Note also that the presence/absence of spines on and around the tail can be used to differentiate between different shrimp, particularly shrimp in the genus Caridina.

image.png.4746fde6c5048868a971ec50e4bd01ee.png

 

image.png.1383ebcbafa56f79c956d6e7b6a4234e.png

 

One thing you will have no doubt noticed is that both the supraorbital spines and the exopods are pretty small. The above pics were of a 35mm female, which is pretty much as big as 'P. australiensis' get (William and Smith, 1979), under a dissecting microscope (approx. 10 - 20 times zoom), and these features are still small. I could only just see the supraorbital spines with the naked eye in the right light at the right angle, and the exopods appeared only as a blur of movement above the legs. The point is that you will need some source of magnification to view these features. 

Unfortunately not many people have access to a laboratory spec dissecting microscope, but luckily you don't need to! A lot of the point and shoot cameras available today have built in macro modes. Simply take a picture of your shrimp using the macro mode and zoom in on the photo if you need to. I often use my point-and-shoot camera in the field for getting quick IDs of shrimp, instead of using a portable dissecting microscope.

Here is one such photo - test yourself, is this a Paratya? (Answer at the end).

PA180179.thumb.JPG.2eb658f145f76d8d4fcf0e567e7e66f6.JPG

 

 

How to keep Paratya in aquaria?

So now you know you have Paratya. Now how should you go about keeping them?

The answer is easily. Paratya are hardy aquarium inhabitants,  and tolerate a wide variety of pH, TDS and GH/KH, and some even tolerate high salinity - perfect for those with brackish set-ups. I've successfully kept Paratya in a variety of tanks including  planted aquascapes with soft, acidic water conditions to a tank with small African cichlids with hard, high pH water conditions. In my experience, Paratya are peaceful and can be housed alongside pretty much any shrimp. Likewise they are happy alongside fish that are too small to consume them. Like most freshwater shrimp, Paratya live to around two years of age (Hancock and Bunn, 1997; Williams, 1977; Williams and Smith, 1979).

 

In general, the below water parameters should keep your Paratya happy and healthy.

Temperature: optimal 20-26*C, but will tolerate extremes 8-30*C in the wild.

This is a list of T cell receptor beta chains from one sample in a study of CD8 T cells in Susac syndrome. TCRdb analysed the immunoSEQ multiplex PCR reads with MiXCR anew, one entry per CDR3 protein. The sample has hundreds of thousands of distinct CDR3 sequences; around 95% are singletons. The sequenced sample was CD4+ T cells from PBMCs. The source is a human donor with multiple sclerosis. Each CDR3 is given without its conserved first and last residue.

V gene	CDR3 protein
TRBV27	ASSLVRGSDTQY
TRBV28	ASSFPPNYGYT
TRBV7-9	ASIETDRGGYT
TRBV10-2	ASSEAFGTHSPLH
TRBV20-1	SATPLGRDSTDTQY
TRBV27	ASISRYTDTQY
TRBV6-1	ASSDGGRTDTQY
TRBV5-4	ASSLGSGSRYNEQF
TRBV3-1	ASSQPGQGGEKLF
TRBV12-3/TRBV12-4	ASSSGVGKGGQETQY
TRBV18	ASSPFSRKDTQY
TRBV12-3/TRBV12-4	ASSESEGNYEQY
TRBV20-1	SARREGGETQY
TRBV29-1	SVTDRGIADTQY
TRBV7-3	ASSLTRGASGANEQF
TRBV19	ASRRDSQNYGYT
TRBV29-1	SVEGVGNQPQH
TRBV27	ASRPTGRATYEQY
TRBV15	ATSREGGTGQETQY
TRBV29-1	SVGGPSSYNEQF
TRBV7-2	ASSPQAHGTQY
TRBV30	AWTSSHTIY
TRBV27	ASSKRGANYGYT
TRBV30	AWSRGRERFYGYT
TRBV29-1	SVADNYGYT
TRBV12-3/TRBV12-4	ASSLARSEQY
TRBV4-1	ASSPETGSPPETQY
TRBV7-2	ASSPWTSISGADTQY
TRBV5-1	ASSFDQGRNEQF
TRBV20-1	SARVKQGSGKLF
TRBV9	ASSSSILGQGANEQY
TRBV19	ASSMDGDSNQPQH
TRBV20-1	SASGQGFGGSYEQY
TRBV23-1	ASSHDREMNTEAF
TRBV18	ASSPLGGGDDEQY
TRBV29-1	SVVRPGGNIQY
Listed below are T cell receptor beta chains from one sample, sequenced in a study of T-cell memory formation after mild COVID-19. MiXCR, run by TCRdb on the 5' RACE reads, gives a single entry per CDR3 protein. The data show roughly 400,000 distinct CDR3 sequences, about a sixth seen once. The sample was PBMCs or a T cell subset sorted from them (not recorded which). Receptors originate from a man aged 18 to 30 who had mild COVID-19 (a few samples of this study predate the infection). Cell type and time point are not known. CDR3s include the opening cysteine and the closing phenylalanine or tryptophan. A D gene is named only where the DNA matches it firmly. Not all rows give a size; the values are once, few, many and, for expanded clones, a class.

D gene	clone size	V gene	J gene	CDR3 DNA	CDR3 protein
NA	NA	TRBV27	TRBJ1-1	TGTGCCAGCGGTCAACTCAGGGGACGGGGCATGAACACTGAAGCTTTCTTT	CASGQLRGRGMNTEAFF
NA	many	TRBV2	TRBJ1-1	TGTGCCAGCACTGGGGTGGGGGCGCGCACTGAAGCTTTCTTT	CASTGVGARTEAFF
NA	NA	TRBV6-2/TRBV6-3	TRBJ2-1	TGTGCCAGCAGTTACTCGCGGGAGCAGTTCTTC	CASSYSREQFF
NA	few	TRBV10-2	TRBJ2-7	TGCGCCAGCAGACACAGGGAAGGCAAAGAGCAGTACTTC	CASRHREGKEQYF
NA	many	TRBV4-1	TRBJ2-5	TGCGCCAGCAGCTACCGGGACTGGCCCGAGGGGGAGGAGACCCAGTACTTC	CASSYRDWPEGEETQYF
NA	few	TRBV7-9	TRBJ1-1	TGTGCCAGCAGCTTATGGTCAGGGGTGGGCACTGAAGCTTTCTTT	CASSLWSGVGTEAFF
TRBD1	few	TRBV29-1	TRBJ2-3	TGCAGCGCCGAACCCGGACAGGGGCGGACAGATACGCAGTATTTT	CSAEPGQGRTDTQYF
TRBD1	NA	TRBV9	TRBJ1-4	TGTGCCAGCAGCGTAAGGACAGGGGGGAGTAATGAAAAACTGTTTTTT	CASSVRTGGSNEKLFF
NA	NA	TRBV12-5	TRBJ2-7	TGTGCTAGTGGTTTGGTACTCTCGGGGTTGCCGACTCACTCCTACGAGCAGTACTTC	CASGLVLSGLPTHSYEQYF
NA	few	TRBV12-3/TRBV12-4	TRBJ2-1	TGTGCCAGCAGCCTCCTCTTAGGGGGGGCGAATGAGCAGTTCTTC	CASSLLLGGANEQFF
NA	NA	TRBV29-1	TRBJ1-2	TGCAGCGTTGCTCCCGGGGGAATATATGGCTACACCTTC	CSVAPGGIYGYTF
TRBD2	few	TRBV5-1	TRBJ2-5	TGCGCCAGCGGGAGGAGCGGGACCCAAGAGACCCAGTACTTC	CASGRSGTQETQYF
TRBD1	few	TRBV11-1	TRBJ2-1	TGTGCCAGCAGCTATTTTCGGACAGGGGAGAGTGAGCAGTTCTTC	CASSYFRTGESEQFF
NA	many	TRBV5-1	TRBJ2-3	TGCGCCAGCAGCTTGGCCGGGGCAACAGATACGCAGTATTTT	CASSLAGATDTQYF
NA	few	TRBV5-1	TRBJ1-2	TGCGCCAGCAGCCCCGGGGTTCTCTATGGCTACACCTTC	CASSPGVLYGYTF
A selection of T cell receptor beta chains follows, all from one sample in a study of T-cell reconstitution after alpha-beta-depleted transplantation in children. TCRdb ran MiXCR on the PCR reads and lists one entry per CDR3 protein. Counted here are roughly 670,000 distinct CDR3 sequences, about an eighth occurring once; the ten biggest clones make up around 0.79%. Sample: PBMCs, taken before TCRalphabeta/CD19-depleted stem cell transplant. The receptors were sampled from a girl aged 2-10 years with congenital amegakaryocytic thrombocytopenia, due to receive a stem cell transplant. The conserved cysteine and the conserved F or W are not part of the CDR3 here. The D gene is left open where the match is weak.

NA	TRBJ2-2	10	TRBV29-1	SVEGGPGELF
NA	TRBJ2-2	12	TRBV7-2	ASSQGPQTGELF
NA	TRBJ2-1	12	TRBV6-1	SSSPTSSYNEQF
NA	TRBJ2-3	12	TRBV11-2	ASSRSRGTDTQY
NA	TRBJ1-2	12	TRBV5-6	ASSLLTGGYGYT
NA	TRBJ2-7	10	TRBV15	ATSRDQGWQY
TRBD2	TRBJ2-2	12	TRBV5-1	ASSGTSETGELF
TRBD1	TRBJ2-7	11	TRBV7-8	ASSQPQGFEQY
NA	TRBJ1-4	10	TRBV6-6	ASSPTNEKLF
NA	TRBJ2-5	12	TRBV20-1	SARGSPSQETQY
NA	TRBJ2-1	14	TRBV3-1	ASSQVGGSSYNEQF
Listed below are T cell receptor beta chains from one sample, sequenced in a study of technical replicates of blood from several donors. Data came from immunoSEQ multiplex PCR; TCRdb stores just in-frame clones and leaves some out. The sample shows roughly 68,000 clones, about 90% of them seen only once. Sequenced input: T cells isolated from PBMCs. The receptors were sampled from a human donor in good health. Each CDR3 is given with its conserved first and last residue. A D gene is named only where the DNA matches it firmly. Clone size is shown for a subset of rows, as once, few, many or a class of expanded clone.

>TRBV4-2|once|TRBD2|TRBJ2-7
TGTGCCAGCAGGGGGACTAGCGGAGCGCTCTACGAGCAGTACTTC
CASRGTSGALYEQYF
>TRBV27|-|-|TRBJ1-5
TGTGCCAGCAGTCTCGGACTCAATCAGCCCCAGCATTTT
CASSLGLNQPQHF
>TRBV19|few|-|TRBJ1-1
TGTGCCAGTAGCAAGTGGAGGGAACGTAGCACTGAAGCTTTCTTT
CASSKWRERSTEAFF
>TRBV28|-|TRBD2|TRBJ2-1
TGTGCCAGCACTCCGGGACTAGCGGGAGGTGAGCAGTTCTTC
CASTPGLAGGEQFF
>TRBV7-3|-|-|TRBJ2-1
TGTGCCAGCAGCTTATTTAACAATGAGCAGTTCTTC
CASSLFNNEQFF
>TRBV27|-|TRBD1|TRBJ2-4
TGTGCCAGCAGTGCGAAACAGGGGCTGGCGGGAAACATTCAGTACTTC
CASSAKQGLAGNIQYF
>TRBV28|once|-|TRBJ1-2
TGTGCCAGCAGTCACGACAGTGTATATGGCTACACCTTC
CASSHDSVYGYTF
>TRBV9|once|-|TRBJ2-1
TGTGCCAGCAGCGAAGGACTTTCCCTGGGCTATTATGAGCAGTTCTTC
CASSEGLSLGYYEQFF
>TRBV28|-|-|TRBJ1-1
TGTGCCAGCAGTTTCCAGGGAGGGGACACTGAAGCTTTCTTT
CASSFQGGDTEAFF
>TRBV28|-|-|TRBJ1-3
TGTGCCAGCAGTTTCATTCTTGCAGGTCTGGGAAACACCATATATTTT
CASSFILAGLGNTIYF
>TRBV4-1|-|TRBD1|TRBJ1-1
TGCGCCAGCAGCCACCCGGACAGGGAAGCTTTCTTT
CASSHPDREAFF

Salinity: 0 - 33 ppt (nearly full seawater). Note Paratya is not found in brackish water in Queensland, but is found from 0- 33 ppt salinity in estuaries in Victoria (Kefford et al., 2004; Walsh and Mitchell, 1995).

pH: optimal at around 7.0 but handles 6.0 - 8.2.

TDS: not important as long as extremes are avoided

GH/KH: not important as long as extremes are avoided

Ammonia: 0

Nitrite: 0

Nitrate: Optimally as low as possible

 

Feeding Paratya is relatively straight forward as well. They will eat anything that any other shrimp eats, and additionally are good algae eaters. In the wild they have been recorded feeding on biofilms** (Burns and Walker, 2000; Moulton et al., 2012), particularly those that form on leaves (Schulze and Walker, 1997) and on aquatic freshwater plants, like Myriophyllum salsugineum (Piola et al., 2008). In fact, they have been kept alive and bred in the laboratory by being fed on pieces of Elodea that were covered by algae dominated biofilms (Hancock, 1998). Interestingly, these are one of the few shrimp to eat cyanobacteria (Burns and Walker, 2000; Piola et al., 2008), more commonly known as the dreaded Blue Green Algae (BGA), but I'm unaware of any instances where these have been used successfully to treat BGA in aquariums. My opinion is that they would likely go for other easy-to-access foods prior to eating BGA, but they may be useful in preventing BGA out-breaks.

**Note: An informative thread on biofilms (what they are and how they form) can be found here:

 

How to breed Paratya?

Now comes the tricky part of keeping these shrimp.